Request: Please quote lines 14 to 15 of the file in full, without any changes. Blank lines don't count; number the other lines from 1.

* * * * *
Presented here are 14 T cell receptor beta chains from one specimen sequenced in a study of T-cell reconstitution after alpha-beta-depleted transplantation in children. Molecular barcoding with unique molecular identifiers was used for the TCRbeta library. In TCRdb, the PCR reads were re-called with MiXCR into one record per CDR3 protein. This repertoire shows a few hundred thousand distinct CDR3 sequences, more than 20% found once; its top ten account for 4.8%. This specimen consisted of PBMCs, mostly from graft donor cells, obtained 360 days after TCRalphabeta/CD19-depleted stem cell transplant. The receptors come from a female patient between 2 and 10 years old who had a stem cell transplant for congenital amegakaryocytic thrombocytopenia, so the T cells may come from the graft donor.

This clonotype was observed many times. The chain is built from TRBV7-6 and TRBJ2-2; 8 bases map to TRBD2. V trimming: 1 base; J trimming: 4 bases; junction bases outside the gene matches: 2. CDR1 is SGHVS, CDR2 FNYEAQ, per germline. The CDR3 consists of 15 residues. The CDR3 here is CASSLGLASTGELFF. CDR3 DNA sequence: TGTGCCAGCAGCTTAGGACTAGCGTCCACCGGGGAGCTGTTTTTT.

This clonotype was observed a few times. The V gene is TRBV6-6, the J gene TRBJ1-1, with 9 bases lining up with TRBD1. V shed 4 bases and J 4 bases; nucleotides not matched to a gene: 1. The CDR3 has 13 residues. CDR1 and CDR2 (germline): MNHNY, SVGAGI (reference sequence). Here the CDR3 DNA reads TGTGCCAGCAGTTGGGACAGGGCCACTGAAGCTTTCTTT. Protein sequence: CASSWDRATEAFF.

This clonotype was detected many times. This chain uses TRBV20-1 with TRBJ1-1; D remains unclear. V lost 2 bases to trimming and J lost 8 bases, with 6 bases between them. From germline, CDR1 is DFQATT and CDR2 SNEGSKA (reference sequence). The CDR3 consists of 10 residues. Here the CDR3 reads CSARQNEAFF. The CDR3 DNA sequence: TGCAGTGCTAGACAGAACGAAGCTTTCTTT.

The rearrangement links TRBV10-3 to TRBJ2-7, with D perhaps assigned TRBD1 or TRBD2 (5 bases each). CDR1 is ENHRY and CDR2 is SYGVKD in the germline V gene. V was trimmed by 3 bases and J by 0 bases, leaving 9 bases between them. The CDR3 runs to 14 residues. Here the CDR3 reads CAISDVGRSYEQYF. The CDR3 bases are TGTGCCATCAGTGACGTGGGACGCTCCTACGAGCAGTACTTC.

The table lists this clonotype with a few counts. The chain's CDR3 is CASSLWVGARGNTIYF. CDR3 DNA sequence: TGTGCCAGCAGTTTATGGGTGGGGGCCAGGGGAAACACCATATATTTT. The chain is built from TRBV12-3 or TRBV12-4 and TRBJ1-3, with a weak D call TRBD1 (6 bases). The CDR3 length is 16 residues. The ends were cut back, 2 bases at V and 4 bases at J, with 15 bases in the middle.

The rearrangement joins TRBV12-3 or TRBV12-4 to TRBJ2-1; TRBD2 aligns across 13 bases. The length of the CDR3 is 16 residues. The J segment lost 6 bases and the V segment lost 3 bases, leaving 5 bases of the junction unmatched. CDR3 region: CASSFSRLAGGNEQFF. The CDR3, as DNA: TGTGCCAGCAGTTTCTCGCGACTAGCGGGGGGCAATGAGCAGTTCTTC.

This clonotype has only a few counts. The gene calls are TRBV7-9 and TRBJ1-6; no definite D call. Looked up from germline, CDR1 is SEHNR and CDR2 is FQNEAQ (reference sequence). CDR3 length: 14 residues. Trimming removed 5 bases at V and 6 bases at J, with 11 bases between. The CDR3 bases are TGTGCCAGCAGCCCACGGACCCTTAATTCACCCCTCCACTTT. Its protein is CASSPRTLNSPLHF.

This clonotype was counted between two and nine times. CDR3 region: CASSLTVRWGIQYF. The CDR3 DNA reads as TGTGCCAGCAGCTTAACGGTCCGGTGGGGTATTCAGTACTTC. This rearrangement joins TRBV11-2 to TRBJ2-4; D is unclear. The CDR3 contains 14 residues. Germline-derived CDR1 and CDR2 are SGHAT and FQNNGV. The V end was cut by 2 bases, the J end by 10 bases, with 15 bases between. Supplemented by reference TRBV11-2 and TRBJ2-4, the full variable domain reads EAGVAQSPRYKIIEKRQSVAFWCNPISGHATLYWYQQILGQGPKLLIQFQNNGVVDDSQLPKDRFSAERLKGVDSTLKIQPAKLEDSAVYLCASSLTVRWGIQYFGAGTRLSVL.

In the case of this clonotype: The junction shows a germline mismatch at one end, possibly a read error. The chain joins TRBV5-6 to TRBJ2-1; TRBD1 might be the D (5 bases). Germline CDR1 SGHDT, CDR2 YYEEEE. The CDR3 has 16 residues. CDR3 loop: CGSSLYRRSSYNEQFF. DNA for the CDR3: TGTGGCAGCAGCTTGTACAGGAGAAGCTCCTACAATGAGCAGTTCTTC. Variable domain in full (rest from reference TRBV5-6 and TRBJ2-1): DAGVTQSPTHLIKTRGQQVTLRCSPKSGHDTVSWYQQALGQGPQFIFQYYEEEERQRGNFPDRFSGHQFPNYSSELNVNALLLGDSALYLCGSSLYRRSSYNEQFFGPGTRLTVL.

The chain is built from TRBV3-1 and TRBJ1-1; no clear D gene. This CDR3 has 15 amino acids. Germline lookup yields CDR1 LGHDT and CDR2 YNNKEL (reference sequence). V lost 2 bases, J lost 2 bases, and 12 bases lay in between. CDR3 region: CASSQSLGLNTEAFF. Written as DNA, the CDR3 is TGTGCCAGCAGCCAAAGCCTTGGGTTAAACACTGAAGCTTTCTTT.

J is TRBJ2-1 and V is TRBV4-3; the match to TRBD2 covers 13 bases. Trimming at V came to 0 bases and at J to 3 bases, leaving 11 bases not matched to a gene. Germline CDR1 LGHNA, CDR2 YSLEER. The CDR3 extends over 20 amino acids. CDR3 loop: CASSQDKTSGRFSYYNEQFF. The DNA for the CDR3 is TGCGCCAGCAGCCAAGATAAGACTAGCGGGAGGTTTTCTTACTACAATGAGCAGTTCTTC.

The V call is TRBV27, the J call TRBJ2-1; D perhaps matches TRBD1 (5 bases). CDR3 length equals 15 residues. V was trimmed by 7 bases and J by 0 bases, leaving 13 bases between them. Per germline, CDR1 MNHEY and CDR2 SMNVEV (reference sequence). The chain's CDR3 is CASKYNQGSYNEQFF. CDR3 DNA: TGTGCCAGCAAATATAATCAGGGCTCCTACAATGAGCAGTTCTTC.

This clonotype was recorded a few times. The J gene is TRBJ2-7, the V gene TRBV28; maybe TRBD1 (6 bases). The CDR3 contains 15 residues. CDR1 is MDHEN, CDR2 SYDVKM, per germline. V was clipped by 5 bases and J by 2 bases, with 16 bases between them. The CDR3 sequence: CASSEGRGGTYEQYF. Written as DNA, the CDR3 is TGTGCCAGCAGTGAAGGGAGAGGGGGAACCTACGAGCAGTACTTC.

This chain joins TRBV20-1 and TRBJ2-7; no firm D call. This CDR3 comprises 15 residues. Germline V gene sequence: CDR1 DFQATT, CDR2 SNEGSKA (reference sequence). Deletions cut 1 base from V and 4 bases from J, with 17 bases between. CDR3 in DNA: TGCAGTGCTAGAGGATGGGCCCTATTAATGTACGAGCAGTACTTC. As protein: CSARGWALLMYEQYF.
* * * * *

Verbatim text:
This clonotype was recorded a few times. The J gene is TRBJ2-7, the V gene TRBV28; maybe TRBD1 (6 bases). The CDR3 contains 15 residues. CDR1 is MDHEN, CDR2 SYDVKM, per germline. V was clipped by 5 bases and J by 2 bases, with 16 bases between them. The CDR3 sequence: CASSEGRGGTYEQYF. Written as DNA, the CDR3 is TGTGCCAGCAGTGAAGGGAGAGGGGGAACCTACGAGCAGTACTTC.

This chain joins TRBV20-1 and TRBJ2-7; no firm D call. This CDR3 comprises 15 residues. Germline V gene sequence: CDR1 DFQATT, CDR2 SNEGSKA (reference sequence). Deletions cut 1 base from V and 4 bases from J, with 17 bases between. CDR3 in DNA: TGCAGTGCTAGAGGATGGGCCCTATTAATGTACGAGCAGTACTTC. As protein: CSARGWALLMYEQYF.